As cremation becomes more popular for funeral arrangements, you might be considering cremation yourself, either for a family member who has passed or as part of your own advance plan. Most of us are more familiar with the more traditional form of burial, so choosing cremation means having to prepare your memorial service planning to accommodate this option.
What Happens at a Cremation Ceremony?
The act of cremation is quite different than a traditional burial, of course, since the remains of the deceased are incinerated in a crematorium, reducing them to ash, instead of being buried or otherwise laid to rest in a casket. Although it should be noted that it's not uncommon (and in the Catholic faith in particular is preferred) to bury cremated remains in a coffin, if the deceased has been cremated.
While it is not necessary to attend the cremation of a loved one, it is possible to hold a cremation ceremony where people are present in the crematorium as part of the memorial process. In this context, a ceremony held at the time of cremation, which is often called a "witness ceremony," involves family members watching the cremation process from a small room next to the crematory, often through a window. These rooms are often designed to look like any other small chapel or funeral home visitation room.
The body, in a cremation casket, is placed in the chamber, which is then closed. The cremation then begins. This process can last up to two hours or more, which is why witness ceremonies are a relatively rare option.
Planning a Memorial Service After Cremation
Traditional Memorial Services
So-called "traditional" memorial services are largely unchanged by cremation. All the usual arrangements you would make for a casket-based memorial at a funeral home can be present, such as friends and family gathering to remember the individual and eulogies given by attendees. The memorial space can be decorated by flowers or photographs of the deceased, music can be played, or any other traditional trappings. It's also an option to display the cremation urn - unopened, of course - in the same way you could place a casket at a memorial service.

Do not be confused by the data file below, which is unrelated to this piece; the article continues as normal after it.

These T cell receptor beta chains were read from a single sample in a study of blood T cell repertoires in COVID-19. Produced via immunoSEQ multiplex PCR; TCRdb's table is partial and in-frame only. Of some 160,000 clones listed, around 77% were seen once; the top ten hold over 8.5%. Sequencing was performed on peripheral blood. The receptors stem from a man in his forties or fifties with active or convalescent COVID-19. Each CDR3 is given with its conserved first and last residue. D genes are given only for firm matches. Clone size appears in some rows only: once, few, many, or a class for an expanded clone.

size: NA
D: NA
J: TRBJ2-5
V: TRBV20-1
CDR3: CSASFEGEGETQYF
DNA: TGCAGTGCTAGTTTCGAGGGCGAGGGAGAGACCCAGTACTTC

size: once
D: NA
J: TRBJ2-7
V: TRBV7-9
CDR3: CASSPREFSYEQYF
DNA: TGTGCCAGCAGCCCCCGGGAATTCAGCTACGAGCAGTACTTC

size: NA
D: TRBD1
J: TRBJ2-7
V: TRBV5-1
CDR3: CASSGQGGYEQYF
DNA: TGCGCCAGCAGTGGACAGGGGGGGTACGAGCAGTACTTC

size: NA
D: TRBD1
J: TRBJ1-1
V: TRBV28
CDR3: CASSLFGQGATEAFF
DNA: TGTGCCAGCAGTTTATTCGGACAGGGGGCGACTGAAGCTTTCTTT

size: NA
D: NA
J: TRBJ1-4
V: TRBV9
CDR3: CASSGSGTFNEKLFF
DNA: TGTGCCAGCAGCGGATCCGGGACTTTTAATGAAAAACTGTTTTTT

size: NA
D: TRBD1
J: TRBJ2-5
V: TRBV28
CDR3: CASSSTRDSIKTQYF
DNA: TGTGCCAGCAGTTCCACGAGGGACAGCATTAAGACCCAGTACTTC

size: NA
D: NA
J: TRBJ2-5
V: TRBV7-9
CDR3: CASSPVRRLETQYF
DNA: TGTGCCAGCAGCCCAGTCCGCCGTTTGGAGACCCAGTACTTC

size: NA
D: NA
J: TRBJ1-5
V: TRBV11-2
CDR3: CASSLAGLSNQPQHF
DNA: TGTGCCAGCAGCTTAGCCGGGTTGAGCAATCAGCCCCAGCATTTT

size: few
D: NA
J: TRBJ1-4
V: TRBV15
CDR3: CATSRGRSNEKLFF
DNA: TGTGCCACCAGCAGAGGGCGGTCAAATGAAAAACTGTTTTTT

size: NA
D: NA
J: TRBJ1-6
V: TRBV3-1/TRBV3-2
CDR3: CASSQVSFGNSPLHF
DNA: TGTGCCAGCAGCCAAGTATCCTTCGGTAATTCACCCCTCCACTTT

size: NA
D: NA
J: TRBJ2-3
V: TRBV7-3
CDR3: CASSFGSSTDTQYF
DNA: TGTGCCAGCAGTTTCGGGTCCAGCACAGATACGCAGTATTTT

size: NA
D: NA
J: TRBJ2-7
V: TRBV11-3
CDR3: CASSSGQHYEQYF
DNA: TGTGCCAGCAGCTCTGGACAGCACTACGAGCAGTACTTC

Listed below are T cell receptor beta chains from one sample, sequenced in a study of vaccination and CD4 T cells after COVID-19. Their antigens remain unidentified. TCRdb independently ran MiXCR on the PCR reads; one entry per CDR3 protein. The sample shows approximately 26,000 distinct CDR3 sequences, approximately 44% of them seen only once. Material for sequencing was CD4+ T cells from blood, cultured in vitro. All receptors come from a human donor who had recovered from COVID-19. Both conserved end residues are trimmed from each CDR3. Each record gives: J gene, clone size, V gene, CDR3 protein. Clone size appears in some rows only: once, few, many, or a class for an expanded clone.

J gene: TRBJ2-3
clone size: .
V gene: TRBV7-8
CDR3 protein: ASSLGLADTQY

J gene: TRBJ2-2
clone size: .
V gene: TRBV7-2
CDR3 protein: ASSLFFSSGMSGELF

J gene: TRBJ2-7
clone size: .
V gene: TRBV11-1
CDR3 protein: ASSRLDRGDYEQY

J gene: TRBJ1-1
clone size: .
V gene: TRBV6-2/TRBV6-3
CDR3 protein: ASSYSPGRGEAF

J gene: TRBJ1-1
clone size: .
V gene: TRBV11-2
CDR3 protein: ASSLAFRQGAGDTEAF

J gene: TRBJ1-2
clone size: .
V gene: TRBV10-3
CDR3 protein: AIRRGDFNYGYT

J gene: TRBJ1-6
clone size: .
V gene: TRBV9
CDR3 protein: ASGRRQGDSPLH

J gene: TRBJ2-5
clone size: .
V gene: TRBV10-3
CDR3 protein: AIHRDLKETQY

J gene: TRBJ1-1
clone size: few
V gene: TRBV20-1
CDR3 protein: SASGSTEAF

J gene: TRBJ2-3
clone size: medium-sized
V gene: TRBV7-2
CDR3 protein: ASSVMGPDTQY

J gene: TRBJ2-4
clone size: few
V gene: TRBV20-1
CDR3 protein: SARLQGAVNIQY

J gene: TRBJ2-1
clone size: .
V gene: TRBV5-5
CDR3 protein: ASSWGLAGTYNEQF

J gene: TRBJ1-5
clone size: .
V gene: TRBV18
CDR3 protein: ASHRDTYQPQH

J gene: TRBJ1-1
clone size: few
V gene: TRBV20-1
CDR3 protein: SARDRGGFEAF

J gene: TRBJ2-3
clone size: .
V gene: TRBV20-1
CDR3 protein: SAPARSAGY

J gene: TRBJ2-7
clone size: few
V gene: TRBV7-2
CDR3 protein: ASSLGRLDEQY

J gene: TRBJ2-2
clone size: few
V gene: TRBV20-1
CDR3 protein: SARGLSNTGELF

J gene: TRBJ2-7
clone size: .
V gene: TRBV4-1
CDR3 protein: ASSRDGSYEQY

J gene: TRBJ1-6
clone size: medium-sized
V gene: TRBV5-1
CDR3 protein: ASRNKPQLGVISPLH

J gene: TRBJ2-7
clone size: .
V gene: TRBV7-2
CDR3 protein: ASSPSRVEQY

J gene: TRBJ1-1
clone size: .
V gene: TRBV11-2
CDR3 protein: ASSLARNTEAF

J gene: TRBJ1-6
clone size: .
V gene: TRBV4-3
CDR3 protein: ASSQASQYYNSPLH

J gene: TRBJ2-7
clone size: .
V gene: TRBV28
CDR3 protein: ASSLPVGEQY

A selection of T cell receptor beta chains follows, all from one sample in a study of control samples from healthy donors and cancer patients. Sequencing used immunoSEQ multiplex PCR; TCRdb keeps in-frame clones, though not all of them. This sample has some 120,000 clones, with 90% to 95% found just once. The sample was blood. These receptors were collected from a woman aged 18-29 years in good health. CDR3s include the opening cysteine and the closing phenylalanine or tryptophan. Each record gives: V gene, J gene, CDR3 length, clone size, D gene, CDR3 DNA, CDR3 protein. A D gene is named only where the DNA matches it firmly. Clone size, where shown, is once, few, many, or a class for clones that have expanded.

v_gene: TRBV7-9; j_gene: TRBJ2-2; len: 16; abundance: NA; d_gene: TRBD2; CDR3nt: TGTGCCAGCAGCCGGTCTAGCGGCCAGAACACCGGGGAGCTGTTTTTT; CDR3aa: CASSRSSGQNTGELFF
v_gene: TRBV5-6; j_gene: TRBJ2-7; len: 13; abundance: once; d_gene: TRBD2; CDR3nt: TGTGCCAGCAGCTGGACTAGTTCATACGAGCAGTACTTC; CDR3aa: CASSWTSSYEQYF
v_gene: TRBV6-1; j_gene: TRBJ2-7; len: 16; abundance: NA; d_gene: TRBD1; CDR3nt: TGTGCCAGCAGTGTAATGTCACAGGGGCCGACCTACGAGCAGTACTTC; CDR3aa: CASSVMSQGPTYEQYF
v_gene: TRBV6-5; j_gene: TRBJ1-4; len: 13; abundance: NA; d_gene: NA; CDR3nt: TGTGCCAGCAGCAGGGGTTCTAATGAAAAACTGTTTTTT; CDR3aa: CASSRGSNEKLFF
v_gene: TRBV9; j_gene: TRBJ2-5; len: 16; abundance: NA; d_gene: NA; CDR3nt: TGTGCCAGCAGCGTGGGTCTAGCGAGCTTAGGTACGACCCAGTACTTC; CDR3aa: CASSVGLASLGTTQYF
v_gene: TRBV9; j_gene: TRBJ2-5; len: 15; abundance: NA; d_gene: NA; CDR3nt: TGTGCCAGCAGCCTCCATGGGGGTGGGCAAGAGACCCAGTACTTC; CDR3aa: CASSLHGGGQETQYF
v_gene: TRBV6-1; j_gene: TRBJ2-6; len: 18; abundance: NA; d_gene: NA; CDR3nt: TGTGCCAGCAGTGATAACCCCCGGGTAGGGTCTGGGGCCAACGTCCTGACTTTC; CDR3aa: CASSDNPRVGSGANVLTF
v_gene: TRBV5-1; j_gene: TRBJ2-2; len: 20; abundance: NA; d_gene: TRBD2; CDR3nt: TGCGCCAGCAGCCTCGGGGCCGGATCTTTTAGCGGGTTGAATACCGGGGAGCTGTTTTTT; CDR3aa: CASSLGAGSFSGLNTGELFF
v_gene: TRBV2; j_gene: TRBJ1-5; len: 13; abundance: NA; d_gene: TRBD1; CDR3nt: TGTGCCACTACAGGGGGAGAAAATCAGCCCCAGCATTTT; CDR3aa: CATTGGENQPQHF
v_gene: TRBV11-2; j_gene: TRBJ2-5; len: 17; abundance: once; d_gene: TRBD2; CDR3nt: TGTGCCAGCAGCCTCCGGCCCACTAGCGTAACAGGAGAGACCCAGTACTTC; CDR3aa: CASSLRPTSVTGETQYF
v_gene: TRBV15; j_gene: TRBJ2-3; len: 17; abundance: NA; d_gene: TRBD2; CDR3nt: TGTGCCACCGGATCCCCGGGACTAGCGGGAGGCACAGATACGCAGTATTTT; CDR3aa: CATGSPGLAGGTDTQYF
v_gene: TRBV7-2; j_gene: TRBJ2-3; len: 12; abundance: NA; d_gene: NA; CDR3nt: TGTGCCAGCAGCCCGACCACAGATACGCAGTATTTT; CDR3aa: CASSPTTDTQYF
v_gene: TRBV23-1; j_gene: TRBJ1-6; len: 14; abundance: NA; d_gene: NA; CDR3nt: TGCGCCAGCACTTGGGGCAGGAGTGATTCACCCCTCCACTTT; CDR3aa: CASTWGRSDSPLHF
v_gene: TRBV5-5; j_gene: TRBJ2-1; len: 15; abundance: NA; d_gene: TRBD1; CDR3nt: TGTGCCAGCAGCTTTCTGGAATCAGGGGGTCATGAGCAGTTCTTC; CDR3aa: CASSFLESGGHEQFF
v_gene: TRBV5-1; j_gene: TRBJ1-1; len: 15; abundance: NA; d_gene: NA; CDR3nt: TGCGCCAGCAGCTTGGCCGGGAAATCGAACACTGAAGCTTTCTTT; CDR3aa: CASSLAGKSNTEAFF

Scattering Cremated Remains
One of the most common cremation ceremony ideas is to scatter the remains of the deceased. This is naturally done outdoors, but there are some important guidelines to follow in that you need to seek permission to spread remains on private property (your own property, of course, is exempt from this requirement). Scattering remains at sea is another option, provided you're a minimum of three nautical miles from shore. Finally, a number of cemeteries have dedicated scattering gardens where remains can be spread as part of a memorial ceremony in lieu of a burial.
Interment in a Grave or a Columbarium
If you're looking for ideas for a traditional cremation ceremony, consider burying the remains in a grave or interring them in a columbarium. Memorial services at cemeteries that offer these options are nearly identical to those you would experience burying a casket or placing one inside a mausoleum. The only difference, in this case, is that the casket is replaced by an urn holding the remains of the deceased. As referenced earlier, this type of cremation ceremony is often used by Catholics; while cremation is fully permitted in the Catholic church, remains must be interred in this fashion according to the Vatican.
Informal Cremation Ceremonies
The last option is perhaps the simplest and most direct. Choosing to hold an informal cremation ceremony consisting of only the closest of friends and family, often at the home of the deceased or of a family member, is always a popular choice. Whether the pomp and circumstance of what happens at a traditional cremation ceremony is unwanted or the expense of services at a funeral home are too much to bear, these informal memorial services can take any form and often incorporate the scattering or burying of cremated remains on private property. Remains are also often simply kept in the home of the family and displayed, in their urn, in a prominent place within.
The "Right" Way to Plan a Cremation Ceremony
In the end, there isn't any one generally accepted method on how to plan a memorial service after cremation. Whether you choose a witness ceremony at the crematorium, hold a traditional wake or memorial service at a funeral home, or opt for any other method discussed above, what's most important is that you and other loved ones commemorate the life and accomplishments of the deceased.
This means there's no "right" or "wrong" way that cremation ceremonies can be planned, as long as you remain aware of what the last wishes of the deceased were. Their choice should always be forefront in your mind when planning a memorial ceremony - as long as the wishes of the deceased are possible to achieve, then holding a cremation ceremony is always an available option. By the same token, if you are engaging in your own advance planning — to ensure that your loved ones don't have to determine what you would have wanted, and you can ensure your story is told your way — be sure to leave clear instructions. You can talk to a MemorialPlanning.com expert about planning your own memorial after cremation years if not decades in advance.